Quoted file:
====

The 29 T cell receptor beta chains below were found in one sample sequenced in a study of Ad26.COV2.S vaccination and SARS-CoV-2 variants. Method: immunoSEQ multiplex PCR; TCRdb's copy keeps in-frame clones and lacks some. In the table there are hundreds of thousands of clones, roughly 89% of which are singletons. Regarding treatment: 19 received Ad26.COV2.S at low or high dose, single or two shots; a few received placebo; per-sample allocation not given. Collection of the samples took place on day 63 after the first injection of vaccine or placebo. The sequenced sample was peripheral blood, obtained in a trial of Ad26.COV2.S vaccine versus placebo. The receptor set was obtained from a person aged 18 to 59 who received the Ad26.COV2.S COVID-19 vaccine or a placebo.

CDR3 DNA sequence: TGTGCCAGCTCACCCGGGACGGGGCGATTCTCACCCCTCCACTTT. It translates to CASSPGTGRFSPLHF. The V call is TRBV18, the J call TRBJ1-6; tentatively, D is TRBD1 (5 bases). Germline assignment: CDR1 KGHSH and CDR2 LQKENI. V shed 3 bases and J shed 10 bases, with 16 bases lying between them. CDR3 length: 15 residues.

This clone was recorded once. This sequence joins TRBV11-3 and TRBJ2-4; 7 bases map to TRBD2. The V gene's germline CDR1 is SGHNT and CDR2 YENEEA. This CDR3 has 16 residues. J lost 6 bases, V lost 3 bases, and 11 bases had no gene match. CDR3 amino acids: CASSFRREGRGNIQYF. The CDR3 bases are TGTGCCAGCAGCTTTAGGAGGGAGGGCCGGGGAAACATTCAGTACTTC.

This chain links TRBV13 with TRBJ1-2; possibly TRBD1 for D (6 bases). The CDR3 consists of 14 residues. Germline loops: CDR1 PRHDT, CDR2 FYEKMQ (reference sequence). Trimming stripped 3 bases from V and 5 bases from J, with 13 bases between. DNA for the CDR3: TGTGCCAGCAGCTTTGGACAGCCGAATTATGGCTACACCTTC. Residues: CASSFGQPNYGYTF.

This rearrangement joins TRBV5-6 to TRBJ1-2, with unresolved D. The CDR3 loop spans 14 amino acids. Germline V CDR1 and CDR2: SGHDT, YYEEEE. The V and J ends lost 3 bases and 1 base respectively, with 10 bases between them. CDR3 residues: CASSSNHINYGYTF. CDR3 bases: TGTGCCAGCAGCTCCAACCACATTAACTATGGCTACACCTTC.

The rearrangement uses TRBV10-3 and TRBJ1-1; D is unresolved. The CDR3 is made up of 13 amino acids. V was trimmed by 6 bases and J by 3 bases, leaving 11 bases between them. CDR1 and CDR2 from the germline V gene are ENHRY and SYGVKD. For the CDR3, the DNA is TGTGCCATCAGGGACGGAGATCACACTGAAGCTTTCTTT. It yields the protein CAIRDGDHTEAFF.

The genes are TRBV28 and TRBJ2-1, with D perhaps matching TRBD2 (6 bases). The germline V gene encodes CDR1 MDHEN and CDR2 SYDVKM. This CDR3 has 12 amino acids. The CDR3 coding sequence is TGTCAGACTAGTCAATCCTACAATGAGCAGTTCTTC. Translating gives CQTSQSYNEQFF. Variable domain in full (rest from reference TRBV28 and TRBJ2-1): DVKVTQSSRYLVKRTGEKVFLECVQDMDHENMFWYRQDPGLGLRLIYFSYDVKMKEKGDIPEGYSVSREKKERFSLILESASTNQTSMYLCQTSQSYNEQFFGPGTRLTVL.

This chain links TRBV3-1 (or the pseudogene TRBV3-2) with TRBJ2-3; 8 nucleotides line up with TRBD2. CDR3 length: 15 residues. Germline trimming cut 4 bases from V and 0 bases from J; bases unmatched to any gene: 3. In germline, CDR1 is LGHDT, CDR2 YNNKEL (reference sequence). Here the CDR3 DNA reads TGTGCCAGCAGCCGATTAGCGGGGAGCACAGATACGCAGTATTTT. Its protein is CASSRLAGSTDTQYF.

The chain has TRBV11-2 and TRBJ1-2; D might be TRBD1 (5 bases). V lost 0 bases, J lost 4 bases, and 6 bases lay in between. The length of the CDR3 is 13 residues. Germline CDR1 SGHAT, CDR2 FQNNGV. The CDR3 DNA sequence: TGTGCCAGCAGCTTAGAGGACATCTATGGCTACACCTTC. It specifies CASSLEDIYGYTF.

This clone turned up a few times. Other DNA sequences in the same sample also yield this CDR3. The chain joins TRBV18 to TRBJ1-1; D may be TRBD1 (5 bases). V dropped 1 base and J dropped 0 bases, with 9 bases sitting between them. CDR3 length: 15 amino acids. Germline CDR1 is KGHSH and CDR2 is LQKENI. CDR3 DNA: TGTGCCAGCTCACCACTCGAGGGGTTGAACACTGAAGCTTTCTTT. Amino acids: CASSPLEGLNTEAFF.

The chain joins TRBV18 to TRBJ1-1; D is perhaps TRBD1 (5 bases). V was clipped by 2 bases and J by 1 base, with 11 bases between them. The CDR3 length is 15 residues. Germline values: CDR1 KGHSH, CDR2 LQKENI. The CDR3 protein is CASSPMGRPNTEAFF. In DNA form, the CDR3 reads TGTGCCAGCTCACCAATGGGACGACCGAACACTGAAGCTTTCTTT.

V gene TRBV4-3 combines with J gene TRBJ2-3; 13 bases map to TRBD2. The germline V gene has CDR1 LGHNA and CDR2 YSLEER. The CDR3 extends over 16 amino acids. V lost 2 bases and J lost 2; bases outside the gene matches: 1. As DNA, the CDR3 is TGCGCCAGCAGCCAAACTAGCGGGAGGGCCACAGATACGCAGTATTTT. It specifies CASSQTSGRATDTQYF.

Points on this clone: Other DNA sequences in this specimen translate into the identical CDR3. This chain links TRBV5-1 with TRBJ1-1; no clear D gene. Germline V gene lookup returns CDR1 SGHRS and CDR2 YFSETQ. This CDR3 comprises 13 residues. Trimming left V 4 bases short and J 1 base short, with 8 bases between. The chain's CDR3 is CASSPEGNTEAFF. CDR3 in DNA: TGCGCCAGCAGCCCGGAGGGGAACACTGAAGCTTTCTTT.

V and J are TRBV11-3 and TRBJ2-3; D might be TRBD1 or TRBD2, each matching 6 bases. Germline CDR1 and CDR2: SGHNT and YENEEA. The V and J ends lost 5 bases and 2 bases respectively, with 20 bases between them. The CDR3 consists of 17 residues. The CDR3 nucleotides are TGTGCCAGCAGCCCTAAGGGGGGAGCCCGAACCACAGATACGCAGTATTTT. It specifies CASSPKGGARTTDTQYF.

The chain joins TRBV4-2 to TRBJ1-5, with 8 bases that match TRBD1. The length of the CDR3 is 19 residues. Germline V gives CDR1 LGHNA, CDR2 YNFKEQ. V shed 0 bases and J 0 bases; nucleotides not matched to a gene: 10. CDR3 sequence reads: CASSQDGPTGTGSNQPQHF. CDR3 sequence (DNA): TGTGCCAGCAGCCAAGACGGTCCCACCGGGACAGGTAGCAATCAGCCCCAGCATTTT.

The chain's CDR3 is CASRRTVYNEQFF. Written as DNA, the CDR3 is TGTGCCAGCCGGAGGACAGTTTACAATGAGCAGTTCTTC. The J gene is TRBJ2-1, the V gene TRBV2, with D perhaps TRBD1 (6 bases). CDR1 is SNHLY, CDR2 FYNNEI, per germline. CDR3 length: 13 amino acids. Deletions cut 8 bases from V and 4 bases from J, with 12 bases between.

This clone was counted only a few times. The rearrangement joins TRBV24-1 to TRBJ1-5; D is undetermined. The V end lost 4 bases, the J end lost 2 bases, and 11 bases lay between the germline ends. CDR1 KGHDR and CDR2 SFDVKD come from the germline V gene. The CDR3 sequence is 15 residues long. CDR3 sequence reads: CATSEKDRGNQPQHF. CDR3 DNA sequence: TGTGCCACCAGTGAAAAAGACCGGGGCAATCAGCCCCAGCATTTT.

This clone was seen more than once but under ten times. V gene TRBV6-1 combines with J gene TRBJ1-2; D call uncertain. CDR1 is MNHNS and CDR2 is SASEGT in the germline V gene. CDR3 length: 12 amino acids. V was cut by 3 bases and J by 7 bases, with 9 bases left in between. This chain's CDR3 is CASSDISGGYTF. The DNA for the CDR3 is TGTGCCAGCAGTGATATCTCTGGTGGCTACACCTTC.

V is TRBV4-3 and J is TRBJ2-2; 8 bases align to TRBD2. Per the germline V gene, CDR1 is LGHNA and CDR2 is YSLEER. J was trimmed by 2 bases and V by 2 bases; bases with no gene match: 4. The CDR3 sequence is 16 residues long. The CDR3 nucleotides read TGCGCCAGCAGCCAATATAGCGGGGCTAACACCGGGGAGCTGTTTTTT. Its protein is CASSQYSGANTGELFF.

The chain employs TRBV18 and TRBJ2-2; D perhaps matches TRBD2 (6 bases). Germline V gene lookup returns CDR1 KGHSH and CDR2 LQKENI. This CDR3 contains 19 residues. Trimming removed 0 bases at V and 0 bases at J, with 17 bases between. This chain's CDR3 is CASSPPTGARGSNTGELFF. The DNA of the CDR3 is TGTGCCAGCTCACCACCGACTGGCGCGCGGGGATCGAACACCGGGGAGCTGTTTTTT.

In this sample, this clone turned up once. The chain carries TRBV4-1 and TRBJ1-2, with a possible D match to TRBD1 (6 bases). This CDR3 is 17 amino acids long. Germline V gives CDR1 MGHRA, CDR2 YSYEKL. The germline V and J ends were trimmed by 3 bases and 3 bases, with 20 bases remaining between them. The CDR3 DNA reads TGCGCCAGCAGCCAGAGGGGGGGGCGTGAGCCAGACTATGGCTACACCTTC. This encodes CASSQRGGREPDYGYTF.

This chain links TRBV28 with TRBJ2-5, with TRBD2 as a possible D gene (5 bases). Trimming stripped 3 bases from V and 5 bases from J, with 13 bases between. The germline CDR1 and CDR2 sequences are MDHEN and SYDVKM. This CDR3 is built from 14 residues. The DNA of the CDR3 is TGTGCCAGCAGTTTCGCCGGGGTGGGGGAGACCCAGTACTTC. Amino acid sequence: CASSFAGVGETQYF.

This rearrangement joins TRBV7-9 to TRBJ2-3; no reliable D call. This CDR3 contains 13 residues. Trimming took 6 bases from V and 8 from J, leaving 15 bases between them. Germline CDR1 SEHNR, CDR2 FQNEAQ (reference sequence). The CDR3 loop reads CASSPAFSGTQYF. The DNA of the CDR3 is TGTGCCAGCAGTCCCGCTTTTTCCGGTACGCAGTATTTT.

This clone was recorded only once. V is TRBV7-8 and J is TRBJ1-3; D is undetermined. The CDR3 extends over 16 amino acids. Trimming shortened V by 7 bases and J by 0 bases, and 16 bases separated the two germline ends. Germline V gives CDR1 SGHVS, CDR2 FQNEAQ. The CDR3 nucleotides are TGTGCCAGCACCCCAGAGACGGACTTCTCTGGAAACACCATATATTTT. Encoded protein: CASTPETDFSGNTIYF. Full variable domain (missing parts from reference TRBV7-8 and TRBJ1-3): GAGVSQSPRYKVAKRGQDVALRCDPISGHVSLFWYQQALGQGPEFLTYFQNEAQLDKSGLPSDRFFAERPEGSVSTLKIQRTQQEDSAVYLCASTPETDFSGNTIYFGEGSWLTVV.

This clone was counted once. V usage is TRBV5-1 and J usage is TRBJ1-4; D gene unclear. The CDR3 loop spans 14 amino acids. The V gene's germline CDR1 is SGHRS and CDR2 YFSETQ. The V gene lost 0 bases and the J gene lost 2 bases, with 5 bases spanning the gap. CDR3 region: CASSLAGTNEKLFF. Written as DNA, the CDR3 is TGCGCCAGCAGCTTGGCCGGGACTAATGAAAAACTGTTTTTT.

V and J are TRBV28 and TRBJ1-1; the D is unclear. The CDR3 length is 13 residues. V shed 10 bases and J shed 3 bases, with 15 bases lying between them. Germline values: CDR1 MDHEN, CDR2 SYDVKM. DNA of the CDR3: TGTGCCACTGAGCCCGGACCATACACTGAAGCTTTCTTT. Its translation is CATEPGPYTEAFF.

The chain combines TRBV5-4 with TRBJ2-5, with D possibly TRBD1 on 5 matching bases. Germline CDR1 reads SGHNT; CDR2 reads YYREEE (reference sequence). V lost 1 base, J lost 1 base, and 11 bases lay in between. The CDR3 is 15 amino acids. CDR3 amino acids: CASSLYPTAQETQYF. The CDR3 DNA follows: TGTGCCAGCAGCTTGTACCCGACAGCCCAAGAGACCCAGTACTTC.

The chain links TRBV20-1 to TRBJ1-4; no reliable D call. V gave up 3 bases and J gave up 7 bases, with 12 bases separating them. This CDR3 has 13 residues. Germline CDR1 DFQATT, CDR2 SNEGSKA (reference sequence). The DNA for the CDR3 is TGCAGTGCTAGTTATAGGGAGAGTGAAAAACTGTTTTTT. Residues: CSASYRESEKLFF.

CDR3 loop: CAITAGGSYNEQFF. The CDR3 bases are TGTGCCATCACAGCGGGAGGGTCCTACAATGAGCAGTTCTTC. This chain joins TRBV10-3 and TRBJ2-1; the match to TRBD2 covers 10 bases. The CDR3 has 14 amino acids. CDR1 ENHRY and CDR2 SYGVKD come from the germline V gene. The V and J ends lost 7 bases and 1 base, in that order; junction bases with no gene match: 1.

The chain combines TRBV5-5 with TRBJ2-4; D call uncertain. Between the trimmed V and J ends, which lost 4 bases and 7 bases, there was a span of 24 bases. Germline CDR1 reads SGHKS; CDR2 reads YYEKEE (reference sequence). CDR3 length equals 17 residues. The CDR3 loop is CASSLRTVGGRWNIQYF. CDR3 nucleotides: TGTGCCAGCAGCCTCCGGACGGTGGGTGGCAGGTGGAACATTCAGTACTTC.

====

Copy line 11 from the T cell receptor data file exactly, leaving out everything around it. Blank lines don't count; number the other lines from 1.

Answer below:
The chain joins TRBV18 to TRBJ1-1; D is perhaps TRBD1 (5 bases). V was clipped by 2 bases and J by 1 base, with 11 bases between them. The CDR3 length is 15 residues. Germline values: CDR1 KGHSH, CDR2 LQKENI. The CDR3 protein is CASSPMGRPNTEAFF. In DNA form, the CDR3 reads TGTGCCAGCTCACCAATGGGACGACCGAACACTGAAGCTTTCTTT.